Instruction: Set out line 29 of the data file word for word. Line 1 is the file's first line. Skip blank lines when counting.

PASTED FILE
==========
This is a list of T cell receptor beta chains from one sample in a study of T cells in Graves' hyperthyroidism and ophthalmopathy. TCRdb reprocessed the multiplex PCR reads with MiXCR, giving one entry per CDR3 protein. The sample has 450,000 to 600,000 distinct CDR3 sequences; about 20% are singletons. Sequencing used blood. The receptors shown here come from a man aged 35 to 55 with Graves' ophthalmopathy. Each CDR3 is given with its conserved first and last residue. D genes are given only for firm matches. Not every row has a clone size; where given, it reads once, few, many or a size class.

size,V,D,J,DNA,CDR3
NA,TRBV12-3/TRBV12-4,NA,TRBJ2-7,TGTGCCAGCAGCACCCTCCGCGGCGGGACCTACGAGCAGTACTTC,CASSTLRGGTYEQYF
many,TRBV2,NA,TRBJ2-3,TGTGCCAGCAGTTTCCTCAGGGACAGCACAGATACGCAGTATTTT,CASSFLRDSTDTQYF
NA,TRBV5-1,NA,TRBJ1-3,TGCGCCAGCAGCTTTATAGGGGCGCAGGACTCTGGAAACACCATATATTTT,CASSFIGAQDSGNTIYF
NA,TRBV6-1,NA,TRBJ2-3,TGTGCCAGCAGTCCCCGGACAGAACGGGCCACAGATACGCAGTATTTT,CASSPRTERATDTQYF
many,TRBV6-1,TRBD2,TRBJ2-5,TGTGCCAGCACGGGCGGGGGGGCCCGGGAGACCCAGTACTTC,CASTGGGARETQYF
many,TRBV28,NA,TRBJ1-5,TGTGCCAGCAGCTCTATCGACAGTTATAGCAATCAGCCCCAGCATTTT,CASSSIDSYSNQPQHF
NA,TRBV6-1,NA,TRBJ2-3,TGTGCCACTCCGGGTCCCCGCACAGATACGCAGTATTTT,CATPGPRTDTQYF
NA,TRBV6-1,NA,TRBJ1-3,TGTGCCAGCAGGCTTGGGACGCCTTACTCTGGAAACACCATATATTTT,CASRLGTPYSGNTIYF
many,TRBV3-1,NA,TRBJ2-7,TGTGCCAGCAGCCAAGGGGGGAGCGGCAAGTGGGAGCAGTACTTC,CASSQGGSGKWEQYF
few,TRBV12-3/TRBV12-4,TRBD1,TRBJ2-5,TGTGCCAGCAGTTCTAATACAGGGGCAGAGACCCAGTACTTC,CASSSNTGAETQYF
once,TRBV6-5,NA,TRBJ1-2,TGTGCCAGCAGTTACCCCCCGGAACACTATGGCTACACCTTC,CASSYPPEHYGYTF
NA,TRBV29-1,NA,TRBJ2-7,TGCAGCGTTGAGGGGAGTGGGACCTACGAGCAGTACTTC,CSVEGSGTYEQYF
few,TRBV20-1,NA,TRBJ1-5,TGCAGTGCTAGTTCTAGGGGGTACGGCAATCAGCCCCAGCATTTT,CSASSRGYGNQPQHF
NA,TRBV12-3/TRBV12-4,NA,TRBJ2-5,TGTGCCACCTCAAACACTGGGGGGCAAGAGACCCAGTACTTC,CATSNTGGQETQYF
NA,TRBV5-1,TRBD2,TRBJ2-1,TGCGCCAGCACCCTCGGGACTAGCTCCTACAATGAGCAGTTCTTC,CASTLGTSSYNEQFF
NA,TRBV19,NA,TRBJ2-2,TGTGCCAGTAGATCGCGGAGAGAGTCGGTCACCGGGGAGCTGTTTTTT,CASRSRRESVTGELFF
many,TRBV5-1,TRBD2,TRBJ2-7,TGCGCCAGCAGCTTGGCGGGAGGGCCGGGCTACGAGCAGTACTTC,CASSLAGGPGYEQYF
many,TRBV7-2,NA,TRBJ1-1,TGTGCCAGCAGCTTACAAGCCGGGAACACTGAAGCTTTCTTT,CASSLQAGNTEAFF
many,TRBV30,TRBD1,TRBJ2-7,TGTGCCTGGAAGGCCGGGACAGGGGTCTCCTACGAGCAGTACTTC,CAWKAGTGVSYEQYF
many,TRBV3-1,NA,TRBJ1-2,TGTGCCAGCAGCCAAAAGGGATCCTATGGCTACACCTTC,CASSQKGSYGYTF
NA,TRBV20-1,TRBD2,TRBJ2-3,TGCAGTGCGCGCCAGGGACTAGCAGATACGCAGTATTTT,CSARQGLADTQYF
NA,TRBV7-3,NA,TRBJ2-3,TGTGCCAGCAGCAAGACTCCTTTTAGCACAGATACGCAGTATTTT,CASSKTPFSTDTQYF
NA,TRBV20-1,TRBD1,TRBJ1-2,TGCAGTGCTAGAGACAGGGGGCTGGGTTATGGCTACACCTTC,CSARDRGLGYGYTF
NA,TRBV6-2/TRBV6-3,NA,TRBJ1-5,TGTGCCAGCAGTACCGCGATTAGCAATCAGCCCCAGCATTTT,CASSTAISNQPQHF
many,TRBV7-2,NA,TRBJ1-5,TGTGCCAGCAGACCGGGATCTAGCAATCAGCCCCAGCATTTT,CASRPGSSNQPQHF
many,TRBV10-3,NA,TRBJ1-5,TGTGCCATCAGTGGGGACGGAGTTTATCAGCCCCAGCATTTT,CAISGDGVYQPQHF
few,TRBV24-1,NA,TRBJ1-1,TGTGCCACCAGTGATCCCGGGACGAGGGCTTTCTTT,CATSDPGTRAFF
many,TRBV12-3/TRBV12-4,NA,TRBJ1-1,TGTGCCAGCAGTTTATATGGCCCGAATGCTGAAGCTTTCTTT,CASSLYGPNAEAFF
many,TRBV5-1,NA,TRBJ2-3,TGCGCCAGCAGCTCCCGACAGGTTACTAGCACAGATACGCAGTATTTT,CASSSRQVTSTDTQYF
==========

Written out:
few,TRBV24-1,NA,TRBJ1-1,TGTGCCACCAGTGATCCCGGGACGAGGGCTTTCTTT,CATSDPGTRAFF